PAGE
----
You need the confidence to be yourself. A cliche I know, but it’s true. Recently Bjork said that there are lots of photos of women musicians, either posed photos or on stage, but hardly any of them in their studios. So a call went out for women producers to send in photos of themselves at work. And when I saw other women’s studios I was amazed that they looked so different to men’s studios. The female ones seemed really messy! Men might have one ornament but the women had teddy bears, photos, random other objects. And often they were not sitting at desks, but rather perched on chairs or on the floor with stuff all around them. It was as if they’d just run in from doing some other chore to quickly program a bass line or something. It made me feel great seeing people who looked like they work the same way I do.

What has been the greatest obstacle you have had to overcome on your musical path?

I’ve always been terrible at marketing and promotion, that sort of thing. But I love what I do and people love my remixes so it’s never really bothered me.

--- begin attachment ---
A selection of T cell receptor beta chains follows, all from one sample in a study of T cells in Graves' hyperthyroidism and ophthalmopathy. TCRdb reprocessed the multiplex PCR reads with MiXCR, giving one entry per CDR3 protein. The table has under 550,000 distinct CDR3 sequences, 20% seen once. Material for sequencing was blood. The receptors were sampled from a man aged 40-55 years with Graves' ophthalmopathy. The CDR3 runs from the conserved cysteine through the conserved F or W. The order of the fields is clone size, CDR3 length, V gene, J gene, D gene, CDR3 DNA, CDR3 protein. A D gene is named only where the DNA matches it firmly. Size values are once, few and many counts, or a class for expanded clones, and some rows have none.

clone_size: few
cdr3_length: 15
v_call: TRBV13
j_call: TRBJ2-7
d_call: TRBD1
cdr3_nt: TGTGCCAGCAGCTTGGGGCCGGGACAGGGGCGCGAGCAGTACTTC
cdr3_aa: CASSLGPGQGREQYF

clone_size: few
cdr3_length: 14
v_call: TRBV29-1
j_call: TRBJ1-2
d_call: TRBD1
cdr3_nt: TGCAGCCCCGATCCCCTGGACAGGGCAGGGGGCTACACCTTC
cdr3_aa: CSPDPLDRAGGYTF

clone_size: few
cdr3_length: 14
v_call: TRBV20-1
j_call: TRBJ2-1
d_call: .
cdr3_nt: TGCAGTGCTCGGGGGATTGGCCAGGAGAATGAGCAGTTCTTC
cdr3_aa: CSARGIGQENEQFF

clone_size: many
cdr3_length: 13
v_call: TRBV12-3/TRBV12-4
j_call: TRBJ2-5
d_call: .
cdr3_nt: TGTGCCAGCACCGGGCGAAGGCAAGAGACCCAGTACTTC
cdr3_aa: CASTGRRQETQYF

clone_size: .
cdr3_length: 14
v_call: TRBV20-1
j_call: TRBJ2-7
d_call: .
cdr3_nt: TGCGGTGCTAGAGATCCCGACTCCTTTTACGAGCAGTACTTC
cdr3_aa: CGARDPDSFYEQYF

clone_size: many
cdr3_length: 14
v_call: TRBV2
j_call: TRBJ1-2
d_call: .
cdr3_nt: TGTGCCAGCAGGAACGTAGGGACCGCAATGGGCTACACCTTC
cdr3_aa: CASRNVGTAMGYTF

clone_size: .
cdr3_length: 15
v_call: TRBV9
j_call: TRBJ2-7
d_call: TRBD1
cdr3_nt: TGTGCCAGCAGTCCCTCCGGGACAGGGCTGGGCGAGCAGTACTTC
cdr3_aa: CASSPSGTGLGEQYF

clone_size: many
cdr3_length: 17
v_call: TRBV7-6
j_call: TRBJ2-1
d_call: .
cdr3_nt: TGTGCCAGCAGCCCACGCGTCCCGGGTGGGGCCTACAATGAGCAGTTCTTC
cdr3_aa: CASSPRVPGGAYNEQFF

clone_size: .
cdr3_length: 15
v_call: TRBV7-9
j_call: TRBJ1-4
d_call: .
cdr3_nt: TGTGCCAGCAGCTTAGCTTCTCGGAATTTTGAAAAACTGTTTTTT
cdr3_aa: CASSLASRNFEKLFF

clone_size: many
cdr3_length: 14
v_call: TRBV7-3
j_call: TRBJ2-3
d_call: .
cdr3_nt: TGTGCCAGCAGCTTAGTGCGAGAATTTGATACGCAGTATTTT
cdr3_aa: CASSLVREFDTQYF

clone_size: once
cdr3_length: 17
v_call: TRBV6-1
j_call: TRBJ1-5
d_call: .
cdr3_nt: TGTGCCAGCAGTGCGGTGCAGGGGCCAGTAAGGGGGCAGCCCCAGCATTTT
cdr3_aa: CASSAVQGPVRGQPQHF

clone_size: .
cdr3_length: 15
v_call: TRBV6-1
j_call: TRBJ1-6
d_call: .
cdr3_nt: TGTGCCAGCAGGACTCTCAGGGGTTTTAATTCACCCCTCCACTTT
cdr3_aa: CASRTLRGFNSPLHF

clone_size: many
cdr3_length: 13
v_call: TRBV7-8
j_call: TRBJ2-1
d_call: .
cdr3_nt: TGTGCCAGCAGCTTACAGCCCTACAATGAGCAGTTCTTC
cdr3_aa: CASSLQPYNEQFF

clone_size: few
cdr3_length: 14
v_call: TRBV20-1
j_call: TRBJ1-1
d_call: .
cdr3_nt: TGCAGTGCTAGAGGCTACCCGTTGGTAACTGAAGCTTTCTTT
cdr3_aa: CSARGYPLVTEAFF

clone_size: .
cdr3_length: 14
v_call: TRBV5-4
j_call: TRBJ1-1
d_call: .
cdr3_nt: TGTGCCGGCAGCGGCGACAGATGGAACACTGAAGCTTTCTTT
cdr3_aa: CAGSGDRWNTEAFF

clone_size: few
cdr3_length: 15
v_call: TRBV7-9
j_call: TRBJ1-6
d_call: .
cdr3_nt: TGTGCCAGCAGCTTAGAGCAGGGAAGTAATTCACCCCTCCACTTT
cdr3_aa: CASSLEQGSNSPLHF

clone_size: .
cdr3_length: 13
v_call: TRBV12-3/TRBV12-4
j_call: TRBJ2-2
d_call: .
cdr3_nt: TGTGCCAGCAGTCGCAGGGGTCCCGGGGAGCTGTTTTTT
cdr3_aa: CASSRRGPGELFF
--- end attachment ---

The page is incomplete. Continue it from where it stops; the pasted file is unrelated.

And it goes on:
My computer catching fire and destroying half the hard drive set me back a bit.

What is unique about a woman’s voice, and approach that is so desperately needed in music today?

Sometimes it seems women are put in pre-conceived pigeonholes. For instance, I went to a rock music museum thing in Seattle, and there was a section on male musicians that showed their instruments, reviews, stories about them, other stuff. But the section on female musicians just showed their clothes. Patti Smith’s clothes. Yes, her clothes are great but that is not the main thing we treasure about her, we are enthralled by her lyrics, music, intelligence, philosophy. I think it’s important for women to see other women breaking stereotypes.

Do you have any advice for young women or others in the early stages of their musical exploration/ journey?

Ask questions. But don’t expect other people to do all the work for you – take courses, watch tutorials, figure out what is the best way for you to work. A lot of programs have trial versions so try before you buy. You can also rent-to-buy plugins so if you don’t like it you can cancel the subscription before paying for the whole thing.

Keep your backup drive at someone else’s house in case your house burns down. (Good advise)

What’s on the cards for the next little while?

I just finished a remix for N.Z band ‘Stars and the Underground’ https://open.spotify.com/track/3KHUBmqWK4qlVhNNpc1oTk?si=VSFTXnudRMaxQrUpJCWCiw

And a remix for my other band ‘Human Confusion’ https://open.spotify.com/track/7pB6UqKDO4fw3WFDifgJfc?si=4iL4VyjIRgeNZX8r3ZGIEg